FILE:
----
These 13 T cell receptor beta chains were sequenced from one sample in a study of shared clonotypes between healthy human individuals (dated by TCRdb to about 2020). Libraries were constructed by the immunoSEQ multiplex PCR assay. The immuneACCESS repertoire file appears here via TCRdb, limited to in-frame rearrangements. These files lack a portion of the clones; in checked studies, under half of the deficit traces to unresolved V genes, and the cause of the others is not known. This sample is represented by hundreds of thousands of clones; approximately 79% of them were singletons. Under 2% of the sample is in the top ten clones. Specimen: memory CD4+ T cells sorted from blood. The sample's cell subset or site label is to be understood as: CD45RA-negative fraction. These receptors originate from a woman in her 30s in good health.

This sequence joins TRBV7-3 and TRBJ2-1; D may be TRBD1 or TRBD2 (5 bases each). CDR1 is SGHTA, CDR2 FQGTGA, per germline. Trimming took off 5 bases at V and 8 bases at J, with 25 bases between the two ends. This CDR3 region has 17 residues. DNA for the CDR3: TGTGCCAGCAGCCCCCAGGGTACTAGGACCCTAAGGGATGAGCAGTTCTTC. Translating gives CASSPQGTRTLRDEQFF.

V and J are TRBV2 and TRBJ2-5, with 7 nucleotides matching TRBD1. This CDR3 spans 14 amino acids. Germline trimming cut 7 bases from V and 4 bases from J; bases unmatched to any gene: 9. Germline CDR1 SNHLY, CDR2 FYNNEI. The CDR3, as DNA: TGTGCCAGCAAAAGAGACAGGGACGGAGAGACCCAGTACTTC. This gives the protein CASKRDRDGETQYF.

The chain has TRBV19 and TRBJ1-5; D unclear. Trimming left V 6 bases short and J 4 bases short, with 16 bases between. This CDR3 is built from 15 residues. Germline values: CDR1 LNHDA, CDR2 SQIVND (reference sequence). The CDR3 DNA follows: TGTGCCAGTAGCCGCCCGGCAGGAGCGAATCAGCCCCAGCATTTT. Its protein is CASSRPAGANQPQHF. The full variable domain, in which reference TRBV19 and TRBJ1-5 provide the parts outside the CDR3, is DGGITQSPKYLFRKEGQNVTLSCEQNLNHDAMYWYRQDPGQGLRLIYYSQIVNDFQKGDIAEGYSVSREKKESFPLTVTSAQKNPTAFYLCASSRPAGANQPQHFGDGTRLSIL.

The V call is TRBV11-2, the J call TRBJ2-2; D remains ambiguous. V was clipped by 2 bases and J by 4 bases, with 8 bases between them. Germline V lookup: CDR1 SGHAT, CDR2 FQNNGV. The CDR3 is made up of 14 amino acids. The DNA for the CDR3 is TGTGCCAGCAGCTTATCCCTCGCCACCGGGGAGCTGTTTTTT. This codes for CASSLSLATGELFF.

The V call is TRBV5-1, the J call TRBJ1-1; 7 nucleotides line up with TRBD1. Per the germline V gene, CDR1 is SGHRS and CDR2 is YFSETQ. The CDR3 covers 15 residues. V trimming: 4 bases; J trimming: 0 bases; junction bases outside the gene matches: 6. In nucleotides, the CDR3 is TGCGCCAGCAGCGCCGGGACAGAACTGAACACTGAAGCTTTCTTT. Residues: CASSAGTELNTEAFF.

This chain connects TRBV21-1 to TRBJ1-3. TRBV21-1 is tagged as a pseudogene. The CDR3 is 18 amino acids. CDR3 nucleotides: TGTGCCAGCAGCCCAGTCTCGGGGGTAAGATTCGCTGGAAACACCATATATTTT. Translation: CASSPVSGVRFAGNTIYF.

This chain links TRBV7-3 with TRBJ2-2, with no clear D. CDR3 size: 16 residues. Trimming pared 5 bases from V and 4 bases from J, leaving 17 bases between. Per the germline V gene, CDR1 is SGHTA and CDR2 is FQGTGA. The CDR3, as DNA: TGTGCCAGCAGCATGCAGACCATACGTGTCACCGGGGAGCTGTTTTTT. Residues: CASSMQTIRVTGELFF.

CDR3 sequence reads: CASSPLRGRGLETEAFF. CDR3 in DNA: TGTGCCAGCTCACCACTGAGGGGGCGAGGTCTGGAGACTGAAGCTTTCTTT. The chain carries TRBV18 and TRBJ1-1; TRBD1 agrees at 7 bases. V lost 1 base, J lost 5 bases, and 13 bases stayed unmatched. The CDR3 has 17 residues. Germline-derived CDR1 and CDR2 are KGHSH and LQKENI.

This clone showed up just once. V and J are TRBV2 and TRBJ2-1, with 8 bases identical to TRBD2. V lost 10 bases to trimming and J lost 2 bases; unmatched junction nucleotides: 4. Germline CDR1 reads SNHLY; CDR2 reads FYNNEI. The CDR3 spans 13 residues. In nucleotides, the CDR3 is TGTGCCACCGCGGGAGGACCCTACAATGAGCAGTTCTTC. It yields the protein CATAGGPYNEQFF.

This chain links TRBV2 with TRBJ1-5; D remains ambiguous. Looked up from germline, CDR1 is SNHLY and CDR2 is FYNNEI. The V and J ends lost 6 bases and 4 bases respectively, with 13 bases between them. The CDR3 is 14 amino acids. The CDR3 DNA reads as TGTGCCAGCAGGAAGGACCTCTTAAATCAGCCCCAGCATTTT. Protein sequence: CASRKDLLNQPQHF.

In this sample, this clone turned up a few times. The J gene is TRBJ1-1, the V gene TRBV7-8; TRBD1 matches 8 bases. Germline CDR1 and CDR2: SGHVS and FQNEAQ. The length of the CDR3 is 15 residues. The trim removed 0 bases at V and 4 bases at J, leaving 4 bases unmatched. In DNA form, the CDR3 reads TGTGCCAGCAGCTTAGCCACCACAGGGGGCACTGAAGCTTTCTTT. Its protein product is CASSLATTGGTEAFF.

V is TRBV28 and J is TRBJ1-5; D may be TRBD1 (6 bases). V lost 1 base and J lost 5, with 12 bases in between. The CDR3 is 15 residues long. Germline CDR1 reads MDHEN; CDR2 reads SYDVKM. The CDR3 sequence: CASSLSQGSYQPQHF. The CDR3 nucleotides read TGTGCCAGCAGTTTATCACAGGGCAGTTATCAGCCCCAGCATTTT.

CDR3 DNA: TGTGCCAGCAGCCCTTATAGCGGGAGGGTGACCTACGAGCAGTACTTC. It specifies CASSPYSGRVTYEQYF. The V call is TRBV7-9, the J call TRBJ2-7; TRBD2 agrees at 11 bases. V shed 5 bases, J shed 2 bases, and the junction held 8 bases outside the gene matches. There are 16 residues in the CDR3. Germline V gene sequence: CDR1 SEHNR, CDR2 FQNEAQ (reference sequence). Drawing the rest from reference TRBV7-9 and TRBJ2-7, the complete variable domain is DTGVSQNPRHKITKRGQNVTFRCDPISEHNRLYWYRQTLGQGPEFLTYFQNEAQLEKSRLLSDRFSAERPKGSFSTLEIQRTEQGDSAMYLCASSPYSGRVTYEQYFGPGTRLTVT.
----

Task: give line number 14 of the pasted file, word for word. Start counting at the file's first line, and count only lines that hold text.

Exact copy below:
CDR3 DNA: TGTGCCAGCAGCCCTTATAGCGGGAGGGTGACCTACGAGCAGTACTTC. It specifies CASSPYSGRVTYEQYF. The V call is TRBV7-9, the J call TRBJ2-7; TRBD2 agrees at 11 bases. V shed 5 bases, J shed 2 bases, and the junction held 8 bases outside the gene matches. There are 16 residues in the CDR3. Germline V gene sequence: CDR1 SEHNR, CDR2 FQNEAQ (reference sequence). Drawing the rest from reference TRBV7-9 and TRBJ2-7, the complete variable domain is DTGVSQNPRHKITKRGQNVTFRCDPISEHNRLYWYRQTLGQGPEFLTYFQNEAQLEKSRLLSDRFSAERPKGSFSTLEIQRTEQGDSAMYLCASSPYSGRVTYEQYFGPGTRLTVT.